28. Message From President Nixon to West German Chancellor Brandt 1

July 30, 1973

Dear Mr. Chancellor:

I appreciated having your message of July 18 with your comments on the Copenhagen meeting of the Foreign Ministers of the Nine. I agree that a certain degree of progress was made in the sense that the Europeans now appear prepared to deal with some of the substantive aspects of the Atlantic relationship.

At the same time, I must in all candor express to you my surprise at the approach that has emerged from the European deliberations. Three months after our initiative, and after numerous discussions which at European request we conducted on a bilateral basis, we now find that the Europeans are unwilling to discuss substantive issues with us until mid-September. After a number of European governments, including [Page 134] yours, had assured us that they would present us with their substantive views in response to ours, the Europeans have now decided to withhold these views until they have first prepared a collective position among themselves through discussions from which we are excluded. The intention, as I understand it, is then to present this collective view to us and thereafter to conduct the exchanges by means whereby we are asked to deal with instructed European representatives. I must honestly tell you that I find it astonishing that an endeavor whose purpose was to create a new spirit of Atlantic solidarity and whose essence should have been that it was collaborative at all stages should now be turned almost into a European-American confrontation.

In these circumstances, you should know that we will take no further initiative in either bilateral or multilateral forums but will await the product of the Nine in September and then decide whether and how to proceed. Our decision will be influenced first by the nature of the document that emerges and secondly whether the procedure for the subsequent European-American dialogue is consistent with a cooperative rather than an adversary approach to U.S.-European relations.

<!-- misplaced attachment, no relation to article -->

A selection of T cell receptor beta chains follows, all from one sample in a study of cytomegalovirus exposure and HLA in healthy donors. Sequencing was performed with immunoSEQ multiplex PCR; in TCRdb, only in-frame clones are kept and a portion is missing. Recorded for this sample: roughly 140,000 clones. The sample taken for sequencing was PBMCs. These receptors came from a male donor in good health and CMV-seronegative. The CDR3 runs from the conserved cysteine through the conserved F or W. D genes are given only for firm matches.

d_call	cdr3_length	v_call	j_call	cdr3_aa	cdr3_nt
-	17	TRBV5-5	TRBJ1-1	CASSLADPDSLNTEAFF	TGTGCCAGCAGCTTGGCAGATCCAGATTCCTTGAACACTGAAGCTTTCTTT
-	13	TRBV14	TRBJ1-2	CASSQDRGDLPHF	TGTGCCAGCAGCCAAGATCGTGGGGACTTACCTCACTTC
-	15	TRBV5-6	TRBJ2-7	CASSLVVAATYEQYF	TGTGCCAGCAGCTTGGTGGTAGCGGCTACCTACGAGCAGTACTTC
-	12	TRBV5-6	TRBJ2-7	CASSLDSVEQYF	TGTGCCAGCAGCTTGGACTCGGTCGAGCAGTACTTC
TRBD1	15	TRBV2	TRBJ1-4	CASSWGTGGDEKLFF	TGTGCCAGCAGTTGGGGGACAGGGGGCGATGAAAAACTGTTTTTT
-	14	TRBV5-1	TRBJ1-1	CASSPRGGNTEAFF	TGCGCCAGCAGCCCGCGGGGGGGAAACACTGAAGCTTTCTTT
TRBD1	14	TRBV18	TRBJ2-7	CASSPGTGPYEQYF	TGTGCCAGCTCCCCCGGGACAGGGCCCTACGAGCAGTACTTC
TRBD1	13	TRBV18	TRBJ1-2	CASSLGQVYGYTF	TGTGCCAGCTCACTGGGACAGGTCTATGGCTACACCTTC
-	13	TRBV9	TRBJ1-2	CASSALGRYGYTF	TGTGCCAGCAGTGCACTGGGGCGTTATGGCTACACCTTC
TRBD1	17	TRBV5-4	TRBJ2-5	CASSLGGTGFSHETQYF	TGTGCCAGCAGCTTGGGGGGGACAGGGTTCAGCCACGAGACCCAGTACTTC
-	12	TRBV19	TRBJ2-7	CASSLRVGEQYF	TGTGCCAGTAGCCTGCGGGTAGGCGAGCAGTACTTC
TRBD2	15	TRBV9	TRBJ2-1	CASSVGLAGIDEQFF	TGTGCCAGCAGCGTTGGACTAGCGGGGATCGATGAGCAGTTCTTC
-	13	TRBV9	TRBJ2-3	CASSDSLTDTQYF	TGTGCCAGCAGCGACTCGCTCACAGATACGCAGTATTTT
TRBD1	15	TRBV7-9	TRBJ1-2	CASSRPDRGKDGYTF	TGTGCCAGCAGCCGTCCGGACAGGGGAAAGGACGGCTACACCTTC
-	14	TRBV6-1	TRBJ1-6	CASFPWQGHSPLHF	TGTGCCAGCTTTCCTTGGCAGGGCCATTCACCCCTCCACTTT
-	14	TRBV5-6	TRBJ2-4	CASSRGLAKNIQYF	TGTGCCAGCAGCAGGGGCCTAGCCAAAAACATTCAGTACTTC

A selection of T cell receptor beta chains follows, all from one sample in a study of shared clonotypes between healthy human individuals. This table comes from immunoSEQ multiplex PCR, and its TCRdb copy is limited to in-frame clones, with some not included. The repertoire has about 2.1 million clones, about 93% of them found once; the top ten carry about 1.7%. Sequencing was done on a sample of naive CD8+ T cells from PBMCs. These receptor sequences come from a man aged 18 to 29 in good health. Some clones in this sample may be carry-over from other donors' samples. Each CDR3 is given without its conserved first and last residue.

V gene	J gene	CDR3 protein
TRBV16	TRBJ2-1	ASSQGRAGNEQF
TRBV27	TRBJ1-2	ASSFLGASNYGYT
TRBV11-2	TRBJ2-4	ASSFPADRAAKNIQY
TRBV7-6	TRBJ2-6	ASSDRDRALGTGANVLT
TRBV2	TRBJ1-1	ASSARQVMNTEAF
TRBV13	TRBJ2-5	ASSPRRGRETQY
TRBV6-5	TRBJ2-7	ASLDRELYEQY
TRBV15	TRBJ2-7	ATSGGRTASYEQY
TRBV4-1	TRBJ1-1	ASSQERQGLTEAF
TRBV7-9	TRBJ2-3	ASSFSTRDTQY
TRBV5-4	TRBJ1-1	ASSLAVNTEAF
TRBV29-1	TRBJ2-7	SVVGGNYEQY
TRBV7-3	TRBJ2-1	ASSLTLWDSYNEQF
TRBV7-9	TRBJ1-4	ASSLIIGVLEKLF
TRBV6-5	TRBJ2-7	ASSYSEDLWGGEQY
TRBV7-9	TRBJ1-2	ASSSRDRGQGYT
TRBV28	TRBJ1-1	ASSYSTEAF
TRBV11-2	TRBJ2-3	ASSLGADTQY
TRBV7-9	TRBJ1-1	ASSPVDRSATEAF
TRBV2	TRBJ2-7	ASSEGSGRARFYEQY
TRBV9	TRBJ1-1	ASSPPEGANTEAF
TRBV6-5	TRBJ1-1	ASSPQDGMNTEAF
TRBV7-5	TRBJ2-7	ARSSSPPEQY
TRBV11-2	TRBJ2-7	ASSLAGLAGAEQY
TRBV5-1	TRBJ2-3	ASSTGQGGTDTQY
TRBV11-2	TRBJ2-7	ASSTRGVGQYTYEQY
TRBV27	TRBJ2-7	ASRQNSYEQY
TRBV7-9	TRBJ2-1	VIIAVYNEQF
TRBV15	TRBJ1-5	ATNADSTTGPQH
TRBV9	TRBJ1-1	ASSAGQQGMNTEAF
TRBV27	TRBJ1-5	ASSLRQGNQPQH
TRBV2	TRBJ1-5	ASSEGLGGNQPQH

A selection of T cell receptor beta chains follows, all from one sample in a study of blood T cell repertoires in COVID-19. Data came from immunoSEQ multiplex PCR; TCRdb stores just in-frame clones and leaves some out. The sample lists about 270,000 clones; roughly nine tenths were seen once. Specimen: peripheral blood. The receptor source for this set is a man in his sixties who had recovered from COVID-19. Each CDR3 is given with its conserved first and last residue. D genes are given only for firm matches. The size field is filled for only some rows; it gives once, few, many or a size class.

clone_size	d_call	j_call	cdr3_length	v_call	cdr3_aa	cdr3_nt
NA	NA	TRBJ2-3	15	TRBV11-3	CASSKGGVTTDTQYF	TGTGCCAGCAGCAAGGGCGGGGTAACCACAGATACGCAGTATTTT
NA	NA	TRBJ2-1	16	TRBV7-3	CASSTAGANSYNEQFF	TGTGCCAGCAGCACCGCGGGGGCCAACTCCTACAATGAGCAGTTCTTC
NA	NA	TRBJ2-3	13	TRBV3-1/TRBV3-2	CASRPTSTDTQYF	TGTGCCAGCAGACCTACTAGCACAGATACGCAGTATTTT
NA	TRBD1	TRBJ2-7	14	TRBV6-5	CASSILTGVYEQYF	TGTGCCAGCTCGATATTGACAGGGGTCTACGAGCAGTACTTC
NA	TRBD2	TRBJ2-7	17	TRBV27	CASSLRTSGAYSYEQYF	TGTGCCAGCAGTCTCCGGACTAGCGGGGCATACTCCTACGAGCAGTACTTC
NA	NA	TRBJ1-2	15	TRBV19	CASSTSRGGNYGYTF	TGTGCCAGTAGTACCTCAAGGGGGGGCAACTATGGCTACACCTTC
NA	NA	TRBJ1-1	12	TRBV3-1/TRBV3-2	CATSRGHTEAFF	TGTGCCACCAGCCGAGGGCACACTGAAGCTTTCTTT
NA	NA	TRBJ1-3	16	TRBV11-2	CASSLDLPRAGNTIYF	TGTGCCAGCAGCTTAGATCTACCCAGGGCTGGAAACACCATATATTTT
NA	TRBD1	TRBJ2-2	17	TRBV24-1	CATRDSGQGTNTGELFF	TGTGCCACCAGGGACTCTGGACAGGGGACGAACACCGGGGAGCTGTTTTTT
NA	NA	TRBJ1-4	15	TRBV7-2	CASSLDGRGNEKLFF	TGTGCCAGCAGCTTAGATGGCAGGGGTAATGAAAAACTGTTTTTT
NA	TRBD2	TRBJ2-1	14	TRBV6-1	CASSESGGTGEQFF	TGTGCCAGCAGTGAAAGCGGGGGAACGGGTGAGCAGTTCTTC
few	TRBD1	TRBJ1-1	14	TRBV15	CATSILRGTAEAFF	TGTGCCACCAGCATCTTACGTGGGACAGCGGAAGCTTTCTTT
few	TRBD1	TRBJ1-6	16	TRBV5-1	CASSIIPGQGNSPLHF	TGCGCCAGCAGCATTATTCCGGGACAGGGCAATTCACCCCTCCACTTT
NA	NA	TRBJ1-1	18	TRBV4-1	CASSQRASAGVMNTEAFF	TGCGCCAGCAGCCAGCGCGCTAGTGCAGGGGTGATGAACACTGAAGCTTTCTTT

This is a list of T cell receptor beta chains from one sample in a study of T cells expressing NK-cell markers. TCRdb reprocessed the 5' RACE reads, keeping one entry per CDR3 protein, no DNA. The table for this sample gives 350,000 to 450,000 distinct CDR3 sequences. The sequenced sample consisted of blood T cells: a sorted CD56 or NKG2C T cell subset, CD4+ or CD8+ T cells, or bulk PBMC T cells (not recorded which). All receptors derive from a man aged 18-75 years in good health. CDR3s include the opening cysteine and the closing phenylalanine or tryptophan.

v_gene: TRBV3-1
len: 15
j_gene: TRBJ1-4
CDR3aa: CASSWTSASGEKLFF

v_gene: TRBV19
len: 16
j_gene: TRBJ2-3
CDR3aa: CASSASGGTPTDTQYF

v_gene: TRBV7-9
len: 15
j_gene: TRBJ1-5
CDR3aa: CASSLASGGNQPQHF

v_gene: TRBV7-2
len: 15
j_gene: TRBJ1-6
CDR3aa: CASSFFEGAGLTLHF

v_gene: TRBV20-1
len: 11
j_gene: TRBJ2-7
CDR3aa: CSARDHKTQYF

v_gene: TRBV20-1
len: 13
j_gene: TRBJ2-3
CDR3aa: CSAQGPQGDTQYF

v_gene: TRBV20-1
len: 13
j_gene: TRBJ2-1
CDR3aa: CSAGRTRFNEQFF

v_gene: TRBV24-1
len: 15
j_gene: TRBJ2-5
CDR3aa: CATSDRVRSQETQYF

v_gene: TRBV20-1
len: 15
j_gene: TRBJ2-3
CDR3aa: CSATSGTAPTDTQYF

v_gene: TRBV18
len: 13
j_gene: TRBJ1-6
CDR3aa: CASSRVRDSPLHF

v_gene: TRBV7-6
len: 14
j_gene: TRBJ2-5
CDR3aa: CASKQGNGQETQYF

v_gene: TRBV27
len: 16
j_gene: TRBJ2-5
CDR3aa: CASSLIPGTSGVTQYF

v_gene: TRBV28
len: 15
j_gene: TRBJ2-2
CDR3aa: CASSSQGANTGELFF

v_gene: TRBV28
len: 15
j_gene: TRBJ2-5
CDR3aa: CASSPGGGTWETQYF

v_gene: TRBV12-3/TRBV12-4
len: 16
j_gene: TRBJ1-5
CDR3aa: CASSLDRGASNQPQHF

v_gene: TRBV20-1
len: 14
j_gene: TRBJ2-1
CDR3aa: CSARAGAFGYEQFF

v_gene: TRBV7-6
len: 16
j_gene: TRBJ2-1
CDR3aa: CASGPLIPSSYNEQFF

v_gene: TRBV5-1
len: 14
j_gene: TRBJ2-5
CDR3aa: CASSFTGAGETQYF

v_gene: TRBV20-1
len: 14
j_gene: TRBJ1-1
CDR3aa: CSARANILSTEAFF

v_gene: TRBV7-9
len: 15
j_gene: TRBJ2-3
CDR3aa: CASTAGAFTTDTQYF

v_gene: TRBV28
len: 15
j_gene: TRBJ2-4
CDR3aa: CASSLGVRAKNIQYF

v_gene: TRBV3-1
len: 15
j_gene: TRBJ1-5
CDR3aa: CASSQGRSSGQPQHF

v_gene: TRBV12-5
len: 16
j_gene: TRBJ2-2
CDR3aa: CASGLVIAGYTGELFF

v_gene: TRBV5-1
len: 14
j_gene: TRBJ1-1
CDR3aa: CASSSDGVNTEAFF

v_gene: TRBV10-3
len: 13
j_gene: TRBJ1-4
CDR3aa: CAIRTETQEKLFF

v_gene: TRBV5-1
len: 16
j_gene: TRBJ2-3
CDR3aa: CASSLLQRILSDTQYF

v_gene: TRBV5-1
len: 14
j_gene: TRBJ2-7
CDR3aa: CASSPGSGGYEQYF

Let me say now, however, that I have reached the following conclusions regarding my proposed trip to Europe: I will not come to Europe unless there is a result commensurate with the need for strengthening Atlantic relationships. I cannot consider meetings in multilateral forums in which my European colleagues do not find it possible to participate. I do not believe that it will serve the purpose envisaged in our initiative and, I thought, agreed between us when you were here in May, for me to sign communiqués in Europe not signed also by other heads of government.

I wanted you to be aware of these views so that there will be no misunderstanding between us. I will of course be pleased to have your further views on these matters.

Yours sincerely,

Richard Nixon
  1. Summary: Nixon expressed his disappointment in the EC response to the Year of Europe.

    Source: National Archives, Nixon Presidential Materials, NSC Files, Box 754, Presidential Correspondence, Germany, Willy Brandt 1972 (1 of 3). Secret; Immediate. A subsequent message to Brandt, WH31880, July 31, corrected the first line of Nixon’s message to read, “I appreciated having your message of July 27 with your.” (Ibid.) In backchannel message WH31856 to Brandt, July 18, Nixon discussed Scheel’s July 12 visit to Washington, the Year of Europe, recent press stories about U.S.–USSR and U.S.-West European relations, and the importance of Western solidarity. (Ibid., Box 424, Backchannel Messages, Europe, 1973) In a July 27 message to Nixon, Brandt asserted that the EC Foreign Ministers meeting represented “an encouraging step forward” in the process of defining “the relationship between the United States and uniting Western Europe;” he noted, however, that this definition could not “be completed until Europe has assumed its final form.” (Ibid.)